Shh...opping in progress: 'Quiet Hour' for special needs kids

Ms Teo with her son Xander at VivoCity's Toys 'R' Us store yesterday. The store opened earlier at 9am, dimmed its lights and switched off the public address system and some display monitors, among other steps taken to create a more conducive environm
Ms Teo with her son Xander at VivoCity's Toys 'R' Us store yesterday. The store opened earlier at 9am, dimmed its lights and switched off the public address system and some display monitors, among other steps taken to create a more conducive environment for children with autism. ST PHOTO: NG SOR LUAN

Supermarkets, toy store switch music off and dim lights, to cater to children with autism

Some people with autism find shopping a stressful experience, as they can be hypersensitive to the lights and sounds in stores.

So two supermarkets and a major toy store instituted a "quiet hour" yesterday to make their environments more conducive for them.

Store lights were dimmed and in-store music, the public address system and some display monitors carrying advertisements were switched off.

The FairPrice supermarkets at Zhongshan Mall in Toa Payoh and Kallang Wave Mall made these adjustments during the first hour of operations from 8am.

The Toys 'R' Us store at VivoCity in HarbourFront made similar changes yesterday and opened an hour earlier than usual at 9am, just for families with special needs children.

Administration executive Evangeline Teo, 43, went to Toys 'R' Us with her two sons who have autism. Her younger son Xander, six, likes to take toys from the shelves and place them on the floor.

PUBLICITY IS GOOD

With more awareness, we can help bring the 'invisible' disorder out into the open.

PRIME MINISTER LEE HSIEN LOONG, on his Facebook post yesterday, which highlighted World Autism Awareness Day. 

PEACE OF MIND

I feel less stressed as the store is less crowded and less noisy, so I don't have to strictly enforce that he keeps the toys on the shelf.

ADMINISTRATION EXECUTIVE EVANGELINE TEO, on her more pleasant experience as her son Xander likes to put toys on the floor.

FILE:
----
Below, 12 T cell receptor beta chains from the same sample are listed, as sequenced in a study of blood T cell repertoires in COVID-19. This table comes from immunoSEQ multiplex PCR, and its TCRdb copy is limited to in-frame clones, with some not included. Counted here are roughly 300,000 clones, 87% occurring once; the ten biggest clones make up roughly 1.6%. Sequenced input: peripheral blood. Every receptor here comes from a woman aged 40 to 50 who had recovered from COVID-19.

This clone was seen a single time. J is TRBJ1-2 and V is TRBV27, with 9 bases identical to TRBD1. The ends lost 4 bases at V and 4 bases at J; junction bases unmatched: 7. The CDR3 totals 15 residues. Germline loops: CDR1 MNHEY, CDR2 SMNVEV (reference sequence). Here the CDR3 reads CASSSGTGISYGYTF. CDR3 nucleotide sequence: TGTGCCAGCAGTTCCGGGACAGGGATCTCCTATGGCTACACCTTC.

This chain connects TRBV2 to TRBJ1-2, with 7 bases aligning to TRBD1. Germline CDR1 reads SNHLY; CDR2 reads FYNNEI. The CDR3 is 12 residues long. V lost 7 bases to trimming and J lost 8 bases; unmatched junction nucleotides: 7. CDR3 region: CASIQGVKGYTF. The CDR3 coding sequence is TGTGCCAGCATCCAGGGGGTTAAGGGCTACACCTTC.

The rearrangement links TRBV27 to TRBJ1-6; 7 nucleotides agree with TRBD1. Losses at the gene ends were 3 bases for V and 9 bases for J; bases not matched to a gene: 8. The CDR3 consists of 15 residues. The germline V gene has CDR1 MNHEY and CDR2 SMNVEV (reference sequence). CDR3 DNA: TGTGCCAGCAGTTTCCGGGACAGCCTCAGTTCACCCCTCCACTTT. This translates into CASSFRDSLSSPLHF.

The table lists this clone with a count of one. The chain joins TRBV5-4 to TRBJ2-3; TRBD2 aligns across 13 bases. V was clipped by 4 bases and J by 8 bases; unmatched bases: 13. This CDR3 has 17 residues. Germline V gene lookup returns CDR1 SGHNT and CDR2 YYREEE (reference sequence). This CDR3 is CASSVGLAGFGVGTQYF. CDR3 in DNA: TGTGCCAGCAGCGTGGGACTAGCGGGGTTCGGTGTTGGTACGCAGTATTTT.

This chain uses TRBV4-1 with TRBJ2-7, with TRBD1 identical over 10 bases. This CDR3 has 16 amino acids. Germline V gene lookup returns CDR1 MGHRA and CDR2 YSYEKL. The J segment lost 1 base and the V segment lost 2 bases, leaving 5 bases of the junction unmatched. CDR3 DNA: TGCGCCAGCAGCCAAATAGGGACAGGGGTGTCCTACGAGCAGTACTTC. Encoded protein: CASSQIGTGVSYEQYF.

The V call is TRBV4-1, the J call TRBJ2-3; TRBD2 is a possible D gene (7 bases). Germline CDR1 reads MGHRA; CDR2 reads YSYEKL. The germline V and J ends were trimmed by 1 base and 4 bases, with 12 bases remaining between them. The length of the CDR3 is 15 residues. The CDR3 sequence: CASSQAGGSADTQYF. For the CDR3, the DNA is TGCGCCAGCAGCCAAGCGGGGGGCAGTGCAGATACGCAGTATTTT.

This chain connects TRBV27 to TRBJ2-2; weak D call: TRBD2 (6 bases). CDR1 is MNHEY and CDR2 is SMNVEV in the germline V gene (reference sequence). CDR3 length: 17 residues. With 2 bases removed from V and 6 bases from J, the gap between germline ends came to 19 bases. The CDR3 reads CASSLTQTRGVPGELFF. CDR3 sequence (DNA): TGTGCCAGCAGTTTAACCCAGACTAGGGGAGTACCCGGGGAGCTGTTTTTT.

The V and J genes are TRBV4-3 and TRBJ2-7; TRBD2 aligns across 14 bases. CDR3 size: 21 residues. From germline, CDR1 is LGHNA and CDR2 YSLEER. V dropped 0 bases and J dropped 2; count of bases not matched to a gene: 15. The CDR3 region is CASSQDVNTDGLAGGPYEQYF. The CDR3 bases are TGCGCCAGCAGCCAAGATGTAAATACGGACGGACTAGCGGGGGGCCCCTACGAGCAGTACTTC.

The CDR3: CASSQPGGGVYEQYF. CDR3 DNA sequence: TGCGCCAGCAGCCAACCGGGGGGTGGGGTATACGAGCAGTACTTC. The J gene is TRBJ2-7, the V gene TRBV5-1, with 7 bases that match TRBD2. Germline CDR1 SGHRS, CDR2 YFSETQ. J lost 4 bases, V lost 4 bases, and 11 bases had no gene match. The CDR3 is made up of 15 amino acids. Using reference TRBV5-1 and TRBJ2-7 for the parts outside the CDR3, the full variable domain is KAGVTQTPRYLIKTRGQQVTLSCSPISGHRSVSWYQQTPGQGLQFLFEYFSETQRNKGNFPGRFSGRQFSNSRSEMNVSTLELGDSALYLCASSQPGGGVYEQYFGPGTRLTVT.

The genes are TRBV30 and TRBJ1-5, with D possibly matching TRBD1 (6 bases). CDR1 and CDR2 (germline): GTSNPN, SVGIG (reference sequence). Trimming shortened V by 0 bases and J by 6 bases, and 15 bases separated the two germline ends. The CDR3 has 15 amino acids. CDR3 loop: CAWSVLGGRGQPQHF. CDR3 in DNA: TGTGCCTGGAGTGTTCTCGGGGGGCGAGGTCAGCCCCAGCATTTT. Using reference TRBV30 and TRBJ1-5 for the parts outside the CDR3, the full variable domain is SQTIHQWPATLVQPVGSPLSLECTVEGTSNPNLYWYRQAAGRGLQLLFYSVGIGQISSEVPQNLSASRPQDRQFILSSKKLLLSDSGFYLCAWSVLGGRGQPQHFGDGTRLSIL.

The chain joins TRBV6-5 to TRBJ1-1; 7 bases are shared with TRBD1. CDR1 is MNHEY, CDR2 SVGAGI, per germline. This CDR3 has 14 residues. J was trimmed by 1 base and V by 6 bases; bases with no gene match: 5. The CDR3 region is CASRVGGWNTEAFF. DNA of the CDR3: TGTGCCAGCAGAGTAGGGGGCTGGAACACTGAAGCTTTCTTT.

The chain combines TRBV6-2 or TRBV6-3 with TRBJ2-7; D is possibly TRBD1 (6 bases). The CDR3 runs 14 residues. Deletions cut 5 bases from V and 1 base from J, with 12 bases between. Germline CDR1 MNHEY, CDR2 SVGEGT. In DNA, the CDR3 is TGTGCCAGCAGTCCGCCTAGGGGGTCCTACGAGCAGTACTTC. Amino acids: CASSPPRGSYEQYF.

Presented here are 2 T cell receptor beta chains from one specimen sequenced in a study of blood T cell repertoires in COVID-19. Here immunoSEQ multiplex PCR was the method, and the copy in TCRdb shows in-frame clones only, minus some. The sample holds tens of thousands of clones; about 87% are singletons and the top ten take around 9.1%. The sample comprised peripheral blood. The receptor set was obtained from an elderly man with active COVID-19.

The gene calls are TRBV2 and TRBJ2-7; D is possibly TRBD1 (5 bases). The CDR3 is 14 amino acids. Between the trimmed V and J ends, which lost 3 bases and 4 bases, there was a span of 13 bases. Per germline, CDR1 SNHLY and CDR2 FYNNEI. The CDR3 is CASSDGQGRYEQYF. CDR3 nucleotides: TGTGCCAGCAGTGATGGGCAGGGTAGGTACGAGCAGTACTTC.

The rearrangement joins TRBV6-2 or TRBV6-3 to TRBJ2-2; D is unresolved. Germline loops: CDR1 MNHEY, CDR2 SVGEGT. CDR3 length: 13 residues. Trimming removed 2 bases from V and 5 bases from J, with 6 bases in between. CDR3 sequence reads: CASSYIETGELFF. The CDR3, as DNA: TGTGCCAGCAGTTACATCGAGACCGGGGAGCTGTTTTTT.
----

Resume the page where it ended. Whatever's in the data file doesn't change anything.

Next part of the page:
She told The Straits Times yesterday: "I feel less stressed as the store is less crowded and less noisy, so I don't have to strictly enforce that he keeps the toys on the shelf."

Quiet Hour: Project leader got the idea from Britain

Ms Tang Hui Yee, 28, an assistant manager at national youth volunteer programme Youth Corps Singapore, led the team behind the Quiet Hour project. They came up with the idea after reading that stores in Britain had similar initiatives.

Department store Asda Living in Manchester was one of the first to adopt the idea and staged its first quiet hour on a Saturday last May. It continues to do this every Saturday, after receiving positive feedback from shoppers. At least eight other shops in the same shopping park, Manchester Fort, have done the same.

Last Saturday, a Morrisons supermarket in Surrey, England, started a three-month trial of having a quiet hour once a week. Toys 'R' Us branches in Britain also held a quiet hour once in November last year.

Toys 'R' Us Singapore country manager Raymond Burt said: "Providing an environment that allows children with autism to browse at ease and truly experience the store, in the same way that other children can do without concerns, is the least we can do - even if it's only for an hour."

About a dozen families of people with special needs indicated their interest in the Quiet Hour project, and organisers hope this figure will increase with more publicity efforts and participating retailers in future.

Said Ms Tang, who used to teach children with autism: "We hope to run this on a regular basis with more organisations. A small step is a great difference to shoppers with autism and special needs."

Yesterday also marked World Autism Awareness Day, Prime Minister Lee Hsien Loong highlighted on his Facebook page.

Mr Lee said there are schemes to help people with autism live as independently as possible, but they also need support and understanding from the community.

He wrote: "Autism is an 'invisible disability'. Many people with autism show no obvious signs. No two have exactly the same symptoms, abilities, or problems...

"With more awareness, we can help bring the 'invisible' disorder out into the open."

A version of this article appeared in the print edition of The Straits Times on April 03, 2017, with the headline 'Shh...opping in progress: 'Quiet Hour' for special needs kids'. Print Edition | Subscribe